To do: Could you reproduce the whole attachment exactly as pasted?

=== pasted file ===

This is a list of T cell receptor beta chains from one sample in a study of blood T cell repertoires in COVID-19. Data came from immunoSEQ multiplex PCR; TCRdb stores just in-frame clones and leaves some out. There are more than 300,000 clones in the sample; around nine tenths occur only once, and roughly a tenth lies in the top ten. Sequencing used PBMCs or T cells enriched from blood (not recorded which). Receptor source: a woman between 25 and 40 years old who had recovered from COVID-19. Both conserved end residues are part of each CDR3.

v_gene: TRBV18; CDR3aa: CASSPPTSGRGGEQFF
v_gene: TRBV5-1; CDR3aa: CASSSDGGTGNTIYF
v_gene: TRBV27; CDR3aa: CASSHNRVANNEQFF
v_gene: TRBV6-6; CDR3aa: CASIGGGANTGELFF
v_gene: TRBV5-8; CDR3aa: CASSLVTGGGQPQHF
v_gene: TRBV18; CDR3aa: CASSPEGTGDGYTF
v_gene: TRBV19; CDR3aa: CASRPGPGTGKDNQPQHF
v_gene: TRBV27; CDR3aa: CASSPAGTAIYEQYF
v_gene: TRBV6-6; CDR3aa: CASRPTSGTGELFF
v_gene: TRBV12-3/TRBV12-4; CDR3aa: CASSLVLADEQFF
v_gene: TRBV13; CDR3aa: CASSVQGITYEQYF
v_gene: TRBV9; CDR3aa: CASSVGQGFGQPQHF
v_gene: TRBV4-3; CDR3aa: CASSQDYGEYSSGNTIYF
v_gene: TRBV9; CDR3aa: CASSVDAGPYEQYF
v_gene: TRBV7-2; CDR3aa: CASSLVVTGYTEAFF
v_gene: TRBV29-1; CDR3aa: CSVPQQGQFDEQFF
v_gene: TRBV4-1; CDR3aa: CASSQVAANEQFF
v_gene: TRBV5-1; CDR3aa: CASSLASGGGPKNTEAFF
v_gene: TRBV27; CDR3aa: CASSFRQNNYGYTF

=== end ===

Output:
This is a list of T cell receptor beta chains from one sample in a study of blood T cell repertoires in COVID-19. Data came from immunoSEQ multiplex PCR; TCRdb stores just in-frame clones and leaves some out. There are more than 300,000 clones in the sample; around nine tenths occur only once, and roughly a tenth lies in the top ten. Sequencing used PBMCs or T cells enriched from blood (not recorded which). Receptor source: a woman between 25 and 40 years old who had recovered from COVID-19. Both conserved end residues are part of each CDR3.

v_gene: TRBV18; CDR3aa: CASSPPTSGRGGEQFF
v_gene: TRBV5-1; CDR3aa: CASSSDGGTGNTIYF
v_gene: TRBV27; CDR3aa: CASSHNRVANNEQFF
v_gene: TRBV6-6; CDR3aa: CASIGGGANTGELFF
v_gene: TRBV5-8; CDR3aa: CASSLVTGGGQPQHF
v_gene: TRBV18; CDR3aa: CASSPEGTGDGYTF
v_gene: TRBV19; CDR3aa: CASRPGPGTGKDNQPQHF
v_gene: TRBV27; CDR3aa: CASSPAGTAIYEQYF
v_gene: TRBV6-6; CDR3aa: CASRPTSGTGELFF
v_gene: TRBV12-3/TRBV12-4; CDR3aa: CASSLVLADEQFF
v_gene: TRBV13; CDR3aa: CASSVQGITYEQYF
v_gene: TRBV9; CDR3aa: CASSVGQGFGQPQHF
v_gene: TRBV4-3; CDR3aa: CASSQDYGEYSSGNTIYF
v_gene: TRBV9; CDR3aa: CASSVDAGPYEQYF
v_gene: TRBV7-2; CDR3aa: CASSLVVTGYTEAFF
v_gene: TRBV29-1; CDR3aa: CSVPQQGQFDEQFF
v_gene: TRBV4-1; CDR3aa: CASSQVAANEQFF
v_gene: TRBV5-1; CDR3aa: CASSLASGGGPKNTEAFF
v_gene: TRBV27; CDR3aa: CASSFRQNNYGYTF